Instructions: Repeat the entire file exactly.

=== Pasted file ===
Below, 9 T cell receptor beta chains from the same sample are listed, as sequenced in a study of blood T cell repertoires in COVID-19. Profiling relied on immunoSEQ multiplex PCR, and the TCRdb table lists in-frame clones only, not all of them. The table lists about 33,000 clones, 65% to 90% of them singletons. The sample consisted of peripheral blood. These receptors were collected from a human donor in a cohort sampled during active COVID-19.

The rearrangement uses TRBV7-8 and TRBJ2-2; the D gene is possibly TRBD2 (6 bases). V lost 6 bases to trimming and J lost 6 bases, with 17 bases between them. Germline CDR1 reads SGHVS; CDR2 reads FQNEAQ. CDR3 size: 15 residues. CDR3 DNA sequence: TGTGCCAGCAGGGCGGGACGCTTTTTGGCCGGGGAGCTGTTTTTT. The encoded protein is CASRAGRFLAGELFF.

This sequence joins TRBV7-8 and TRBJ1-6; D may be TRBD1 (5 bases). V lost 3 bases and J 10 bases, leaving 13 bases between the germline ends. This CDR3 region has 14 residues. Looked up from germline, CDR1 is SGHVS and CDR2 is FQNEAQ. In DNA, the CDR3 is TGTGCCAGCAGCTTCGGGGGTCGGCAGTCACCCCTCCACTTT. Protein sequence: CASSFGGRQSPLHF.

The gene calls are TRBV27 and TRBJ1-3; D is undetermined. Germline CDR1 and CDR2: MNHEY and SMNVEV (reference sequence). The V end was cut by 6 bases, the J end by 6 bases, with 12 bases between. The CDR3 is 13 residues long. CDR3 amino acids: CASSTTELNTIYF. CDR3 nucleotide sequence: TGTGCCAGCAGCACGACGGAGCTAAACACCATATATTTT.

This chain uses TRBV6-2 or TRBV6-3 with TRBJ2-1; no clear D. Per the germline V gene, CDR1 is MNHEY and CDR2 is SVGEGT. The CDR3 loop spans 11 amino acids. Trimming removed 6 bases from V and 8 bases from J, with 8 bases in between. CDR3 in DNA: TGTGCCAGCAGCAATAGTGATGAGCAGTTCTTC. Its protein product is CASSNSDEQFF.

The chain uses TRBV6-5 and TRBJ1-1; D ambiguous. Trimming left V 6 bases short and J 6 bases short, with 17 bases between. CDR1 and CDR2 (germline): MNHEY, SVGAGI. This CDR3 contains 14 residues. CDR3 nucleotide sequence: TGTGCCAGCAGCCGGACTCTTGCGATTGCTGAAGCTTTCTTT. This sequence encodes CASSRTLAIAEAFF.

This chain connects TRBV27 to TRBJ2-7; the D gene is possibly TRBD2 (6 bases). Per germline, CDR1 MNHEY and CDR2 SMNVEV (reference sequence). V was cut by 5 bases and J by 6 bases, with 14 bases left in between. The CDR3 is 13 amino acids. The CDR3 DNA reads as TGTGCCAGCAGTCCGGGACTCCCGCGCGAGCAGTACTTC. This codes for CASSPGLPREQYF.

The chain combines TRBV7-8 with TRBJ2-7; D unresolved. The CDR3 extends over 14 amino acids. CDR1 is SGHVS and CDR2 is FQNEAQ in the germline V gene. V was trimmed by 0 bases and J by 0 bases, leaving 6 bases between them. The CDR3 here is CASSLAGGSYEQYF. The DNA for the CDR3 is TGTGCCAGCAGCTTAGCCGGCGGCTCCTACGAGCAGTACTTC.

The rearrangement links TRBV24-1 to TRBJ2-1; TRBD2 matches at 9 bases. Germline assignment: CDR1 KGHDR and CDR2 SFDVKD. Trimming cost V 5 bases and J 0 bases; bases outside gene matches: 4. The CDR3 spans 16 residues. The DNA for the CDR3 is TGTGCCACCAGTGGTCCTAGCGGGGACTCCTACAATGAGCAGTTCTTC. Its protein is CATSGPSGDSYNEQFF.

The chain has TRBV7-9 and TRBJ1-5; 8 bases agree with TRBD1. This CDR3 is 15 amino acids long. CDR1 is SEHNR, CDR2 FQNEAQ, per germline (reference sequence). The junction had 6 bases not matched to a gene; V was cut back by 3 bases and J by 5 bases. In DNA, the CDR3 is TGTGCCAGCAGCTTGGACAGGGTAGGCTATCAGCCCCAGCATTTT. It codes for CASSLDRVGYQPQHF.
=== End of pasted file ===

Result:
Below, 9 T cell receptor beta chains from the same sample are listed, as sequenced in a study of blood T cell repertoires in COVID-19. Profiling relied on immunoSEQ multiplex PCR, and the TCRdb table lists in-frame clones only, not all of them. The table lists about 33,000 clones, 65% to 90% of them singletons. The sample consisted of peripheral blood. These receptors were collected from a human donor in a cohort sampled during active COVID-19.

The rearrangement uses TRBV7-8 and TRBJ2-2; the D gene is possibly TRBD2 (6 bases). V lost 6 bases to trimming and J lost 6 bases, with 17 bases between them. Germline CDR1 reads SGHVS; CDR2 reads FQNEAQ. CDR3 size: 15 residues. CDR3 DNA sequence: TGTGCCAGCAGGGCGGGACGCTTTTTGGCCGGGGAGCTGTTTTTT. The encoded protein is CASRAGRFLAGELFF.

This sequence joins TRBV7-8 and TRBJ1-6; D may be TRBD1 (5 bases). V lost 3 bases and J 10 bases, leaving 13 bases between the germline ends. This CDR3 region has 14 residues. Looked up from germline, CDR1 is SGHVS and CDR2 is FQNEAQ. In DNA, the CDR3 is TGTGCCAGCAGCTTCGGGGGTCGGCAGTCACCCCTCCACTTT. Protein sequence: CASSFGGRQSPLHF.

The gene calls are TRBV27 and TRBJ1-3; D is undetermined. Germline CDR1 and CDR2: MNHEY and SMNVEV (reference sequence). The V end was cut by 6 bases, the J end by 6 bases, with 12 bases between. The CDR3 is 13 residues long. CDR3 amino acids: CASSTTELNTIYF. CDR3 nucleotide sequence: TGTGCCAGCAGCACGACGGAGCTAAACACCATATATTTT.

This chain uses TRBV6-2 or TRBV6-3 with TRBJ2-1; no clear D. Per the germline V gene, CDR1 is MNHEY and CDR2 is SVGEGT. The CDR3 loop spans 11 amino acids. Trimming removed 6 bases from V and 8 bases from J, with 8 bases in between. CDR3 in DNA: TGTGCCAGCAGCAATAGTGATGAGCAGTTCTTC. Its protein product is CASSNSDEQFF.

The chain uses TRBV6-5 and TRBJ1-1; D ambiguous. Trimming left V 6 bases short and J 6 bases short, with 17 bases between. CDR1 and CDR2 (germline): MNHEY, SVGAGI. This CDR3 contains 14 residues. CDR3 nucleotide sequence: TGTGCCAGCAGCCGGACTCTTGCGATTGCTGAAGCTTTCTTT. This sequence encodes CASSRTLAIAEAFF.

This chain connects TRBV27 to TRBJ2-7; the D gene is possibly TRBD2 (6 bases). Per germline, CDR1 MNHEY and CDR2 SMNVEV (reference sequence). V was cut by 5 bases and J by 6 bases, with 14 bases left in between. The CDR3 is 13 amino acids. The CDR3 DNA reads as TGTGCCAGCAGTCCGGGACTCCCGCGCGAGCAGTACTTC. This codes for CASSPGLPREQYF.

The chain combines TRBV7-8 with TRBJ2-7; D unresolved. The CDR3 extends over 14 amino acids. CDR1 is SGHVS and CDR2 is FQNEAQ in the germline V gene. V was trimmed by 0 bases and J by 0 bases, leaving 6 bases between them. The CDR3 here is CASSLAGGSYEQYF. The DNA for the CDR3 is TGTGCCAGCAGCTTAGCCGGCGGCTCCTACGAGCAGTACTTC.

The rearrangement links TRBV24-1 to TRBJ2-1; TRBD2 matches at 9 bases. Germline assignment: CDR1 KGHDR and CDR2 SFDVKD. Trimming cost V 5 bases and J 0 bases; bases outside gene matches: 4. The CDR3 spans 16 residues. The DNA for the CDR3 is TGTGCCACCAGTGGTCCTAGCGGGGACTCCTACAATGAGCAGTTCTTC. Its protein is CATSGPSGDSYNEQFF.

The chain has TRBV7-9 and TRBJ1-5; 8 bases agree with TRBD1. This CDR3 is 15 amino acids long. CDR1 is SEHNR, CDR2 FQNEAQ, per germline (reference sequence). The junction had 6 bases not matched to a gene; V was cut back by 3 bases and J by 5 bases. In DNA, the CDR3 is TGTGCCAGCAGCTTGGACAGGGTAGGCTATCAGCCCCAGCATTTT. It codes for CASSLDRVGYQPQHF.